Hatemonger and hate-mongering are words that are being used more frequently. We will examine the meanings of the words hatemonger and hate-mongering, where these terms came from and some examples of their use in sentences.
A hatemonger is a person who foments prejudice or hostility against something or someone, particularly minority groups of people. Hatemonger is a compound word, which is a word that is derived from two separate words joined together. Most compound words are nouns, composed of an adjective and a noun or two nouns. The word hatemonger is derived from the word hate, meaning animosity, and monger, which means a broker or tradesman.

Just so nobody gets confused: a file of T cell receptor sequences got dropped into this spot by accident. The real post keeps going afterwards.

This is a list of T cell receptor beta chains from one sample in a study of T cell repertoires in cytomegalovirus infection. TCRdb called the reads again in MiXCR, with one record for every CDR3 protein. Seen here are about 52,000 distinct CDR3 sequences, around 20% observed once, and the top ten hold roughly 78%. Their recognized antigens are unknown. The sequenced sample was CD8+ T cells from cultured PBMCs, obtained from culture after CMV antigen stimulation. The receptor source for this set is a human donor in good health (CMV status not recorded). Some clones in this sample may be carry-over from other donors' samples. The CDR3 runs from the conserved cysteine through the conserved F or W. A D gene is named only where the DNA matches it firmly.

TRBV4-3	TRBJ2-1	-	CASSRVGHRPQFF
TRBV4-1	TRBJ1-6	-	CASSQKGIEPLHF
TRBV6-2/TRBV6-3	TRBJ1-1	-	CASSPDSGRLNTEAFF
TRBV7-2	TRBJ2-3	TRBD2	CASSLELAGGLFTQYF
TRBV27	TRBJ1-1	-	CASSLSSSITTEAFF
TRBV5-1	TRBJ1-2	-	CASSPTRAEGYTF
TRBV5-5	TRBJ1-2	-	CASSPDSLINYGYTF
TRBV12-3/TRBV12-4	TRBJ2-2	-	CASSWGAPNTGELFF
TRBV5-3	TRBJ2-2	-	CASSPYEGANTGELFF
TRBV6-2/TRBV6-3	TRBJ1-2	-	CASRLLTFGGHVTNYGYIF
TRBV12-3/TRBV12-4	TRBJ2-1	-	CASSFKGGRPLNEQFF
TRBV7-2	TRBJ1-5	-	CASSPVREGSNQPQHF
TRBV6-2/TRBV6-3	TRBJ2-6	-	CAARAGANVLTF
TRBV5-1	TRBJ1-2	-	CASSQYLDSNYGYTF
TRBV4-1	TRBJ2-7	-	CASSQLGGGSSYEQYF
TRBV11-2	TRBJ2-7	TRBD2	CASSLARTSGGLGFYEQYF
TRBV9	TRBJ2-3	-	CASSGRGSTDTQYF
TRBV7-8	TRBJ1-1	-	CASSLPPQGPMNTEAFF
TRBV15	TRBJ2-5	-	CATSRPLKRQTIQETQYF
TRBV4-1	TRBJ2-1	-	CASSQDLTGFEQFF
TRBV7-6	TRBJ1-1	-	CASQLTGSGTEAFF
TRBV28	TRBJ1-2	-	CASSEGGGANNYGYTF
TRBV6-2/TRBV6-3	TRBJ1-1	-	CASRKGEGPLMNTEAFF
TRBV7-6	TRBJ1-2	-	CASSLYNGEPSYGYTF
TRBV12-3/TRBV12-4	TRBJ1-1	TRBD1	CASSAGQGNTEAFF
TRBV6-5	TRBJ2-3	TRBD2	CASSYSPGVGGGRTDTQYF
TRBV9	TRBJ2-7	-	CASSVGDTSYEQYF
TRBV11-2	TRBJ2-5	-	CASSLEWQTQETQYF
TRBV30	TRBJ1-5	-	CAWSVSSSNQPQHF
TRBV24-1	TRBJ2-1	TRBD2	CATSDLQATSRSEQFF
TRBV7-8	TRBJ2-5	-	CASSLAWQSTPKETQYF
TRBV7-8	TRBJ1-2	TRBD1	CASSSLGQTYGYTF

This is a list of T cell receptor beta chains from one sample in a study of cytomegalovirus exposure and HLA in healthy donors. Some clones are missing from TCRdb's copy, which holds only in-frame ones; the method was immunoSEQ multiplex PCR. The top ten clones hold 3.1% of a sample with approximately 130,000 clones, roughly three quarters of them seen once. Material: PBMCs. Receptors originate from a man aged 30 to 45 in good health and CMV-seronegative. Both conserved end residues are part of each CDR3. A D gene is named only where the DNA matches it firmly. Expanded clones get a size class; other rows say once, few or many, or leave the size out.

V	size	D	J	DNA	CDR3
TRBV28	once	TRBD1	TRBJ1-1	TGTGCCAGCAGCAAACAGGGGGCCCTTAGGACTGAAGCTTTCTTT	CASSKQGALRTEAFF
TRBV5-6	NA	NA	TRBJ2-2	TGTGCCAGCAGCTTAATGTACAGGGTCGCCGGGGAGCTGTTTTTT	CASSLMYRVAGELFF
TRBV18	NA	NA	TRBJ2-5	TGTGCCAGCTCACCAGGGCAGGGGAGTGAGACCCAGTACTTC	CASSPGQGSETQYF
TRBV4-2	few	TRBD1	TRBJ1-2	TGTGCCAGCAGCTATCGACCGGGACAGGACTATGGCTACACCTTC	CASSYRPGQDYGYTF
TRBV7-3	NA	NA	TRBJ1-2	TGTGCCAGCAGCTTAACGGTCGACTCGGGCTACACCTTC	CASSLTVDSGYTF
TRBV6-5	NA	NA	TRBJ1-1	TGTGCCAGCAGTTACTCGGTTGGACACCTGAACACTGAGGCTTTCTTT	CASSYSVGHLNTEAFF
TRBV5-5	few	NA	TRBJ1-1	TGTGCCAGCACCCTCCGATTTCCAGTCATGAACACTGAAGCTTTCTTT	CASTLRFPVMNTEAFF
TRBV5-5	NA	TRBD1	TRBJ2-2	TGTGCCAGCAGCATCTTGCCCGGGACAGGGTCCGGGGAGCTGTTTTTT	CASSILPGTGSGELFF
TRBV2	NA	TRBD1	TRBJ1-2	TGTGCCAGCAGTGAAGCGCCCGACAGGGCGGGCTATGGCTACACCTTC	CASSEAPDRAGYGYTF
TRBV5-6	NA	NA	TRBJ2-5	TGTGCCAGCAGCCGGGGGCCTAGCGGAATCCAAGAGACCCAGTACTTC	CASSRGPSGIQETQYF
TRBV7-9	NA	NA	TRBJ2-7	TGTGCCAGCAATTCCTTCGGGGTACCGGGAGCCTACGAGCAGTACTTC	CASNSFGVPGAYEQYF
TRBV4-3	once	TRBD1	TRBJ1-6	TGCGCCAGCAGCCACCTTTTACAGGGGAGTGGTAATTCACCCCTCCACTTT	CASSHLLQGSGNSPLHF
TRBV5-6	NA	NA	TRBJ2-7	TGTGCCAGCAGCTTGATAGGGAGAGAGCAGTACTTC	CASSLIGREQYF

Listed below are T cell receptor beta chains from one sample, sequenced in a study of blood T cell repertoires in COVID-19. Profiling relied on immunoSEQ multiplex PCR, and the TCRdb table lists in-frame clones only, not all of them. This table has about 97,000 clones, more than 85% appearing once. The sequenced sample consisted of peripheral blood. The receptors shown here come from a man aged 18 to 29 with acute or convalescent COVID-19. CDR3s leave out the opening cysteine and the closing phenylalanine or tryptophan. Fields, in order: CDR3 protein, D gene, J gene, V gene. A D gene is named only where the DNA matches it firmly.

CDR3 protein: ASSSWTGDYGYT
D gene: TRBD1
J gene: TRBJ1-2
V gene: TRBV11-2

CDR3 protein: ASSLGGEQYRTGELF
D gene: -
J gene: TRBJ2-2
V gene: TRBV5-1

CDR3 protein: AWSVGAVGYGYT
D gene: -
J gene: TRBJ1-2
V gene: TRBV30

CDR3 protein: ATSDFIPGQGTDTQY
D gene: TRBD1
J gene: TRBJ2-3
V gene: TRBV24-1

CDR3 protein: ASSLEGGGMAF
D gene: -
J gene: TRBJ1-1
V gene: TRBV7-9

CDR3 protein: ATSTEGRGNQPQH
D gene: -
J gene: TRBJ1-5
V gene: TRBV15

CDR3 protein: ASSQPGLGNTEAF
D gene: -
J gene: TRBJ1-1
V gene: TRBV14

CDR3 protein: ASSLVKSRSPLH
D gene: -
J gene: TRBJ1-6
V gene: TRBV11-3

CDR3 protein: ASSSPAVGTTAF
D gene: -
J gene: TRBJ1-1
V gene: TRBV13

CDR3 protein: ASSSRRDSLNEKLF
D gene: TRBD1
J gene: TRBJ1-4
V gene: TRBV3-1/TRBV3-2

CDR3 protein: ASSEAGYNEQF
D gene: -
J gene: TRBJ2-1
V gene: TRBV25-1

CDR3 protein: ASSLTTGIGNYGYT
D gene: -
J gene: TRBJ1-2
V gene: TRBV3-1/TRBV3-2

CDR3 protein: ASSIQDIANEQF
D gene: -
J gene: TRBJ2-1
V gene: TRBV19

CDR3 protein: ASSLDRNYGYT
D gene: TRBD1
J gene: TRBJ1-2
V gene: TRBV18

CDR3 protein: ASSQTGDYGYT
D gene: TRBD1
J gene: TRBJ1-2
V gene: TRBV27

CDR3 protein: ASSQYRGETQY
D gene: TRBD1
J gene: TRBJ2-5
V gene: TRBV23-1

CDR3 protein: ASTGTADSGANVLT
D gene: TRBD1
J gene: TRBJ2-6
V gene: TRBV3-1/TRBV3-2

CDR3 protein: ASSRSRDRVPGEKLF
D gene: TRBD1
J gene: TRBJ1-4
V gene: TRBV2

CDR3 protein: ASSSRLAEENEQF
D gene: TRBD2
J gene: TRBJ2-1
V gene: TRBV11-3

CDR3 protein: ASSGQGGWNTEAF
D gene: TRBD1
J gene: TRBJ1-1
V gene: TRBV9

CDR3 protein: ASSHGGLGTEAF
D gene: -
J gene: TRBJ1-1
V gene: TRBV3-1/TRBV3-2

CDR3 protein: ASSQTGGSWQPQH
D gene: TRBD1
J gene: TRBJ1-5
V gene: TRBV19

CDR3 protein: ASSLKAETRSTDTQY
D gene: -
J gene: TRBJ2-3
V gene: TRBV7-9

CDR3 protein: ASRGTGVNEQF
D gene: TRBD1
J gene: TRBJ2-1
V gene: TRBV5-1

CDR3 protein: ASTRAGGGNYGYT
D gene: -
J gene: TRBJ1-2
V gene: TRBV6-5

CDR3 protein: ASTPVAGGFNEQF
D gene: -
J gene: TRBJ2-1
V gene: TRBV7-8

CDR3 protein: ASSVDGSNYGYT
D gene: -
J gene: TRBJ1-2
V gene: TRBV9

Hate-mongering is the act of fomenting prejudice or hostility against something or someone, particularly a minority group of people. It may also be used as a verb, related words are hatemongers, hatemongered. Though the hyphenated form, hate-mongering, is still listed by the Oxford English Dictionary, the term is undergoing the same metamorphosis that many compound words undergo, first being spelled as two separate words, then a hyphenated word, and finally, as one word. The word hatemongering, spelled as one word, has recently been added to the Oxford English Dictionary.
How was an unapologetic hate-monger allowed to poison the minds of children, year after year without anyone speaking out? (The Edmonton Journal)
The latter is a notorious anti-Semitic, anti-Roma, pro-Russian hate monger, who Orbán provided with one of Hungary’s highest state honours last year.) (The Hungarian Free Press)
But this year, Maher has had to duck swings from the left after booking internet hatemonger Milo Yiannopolous on his show, a move which critics say lent legitimacy to Yiannopolous’ particularly vile brand of jackassery. (The Orlando Weekly)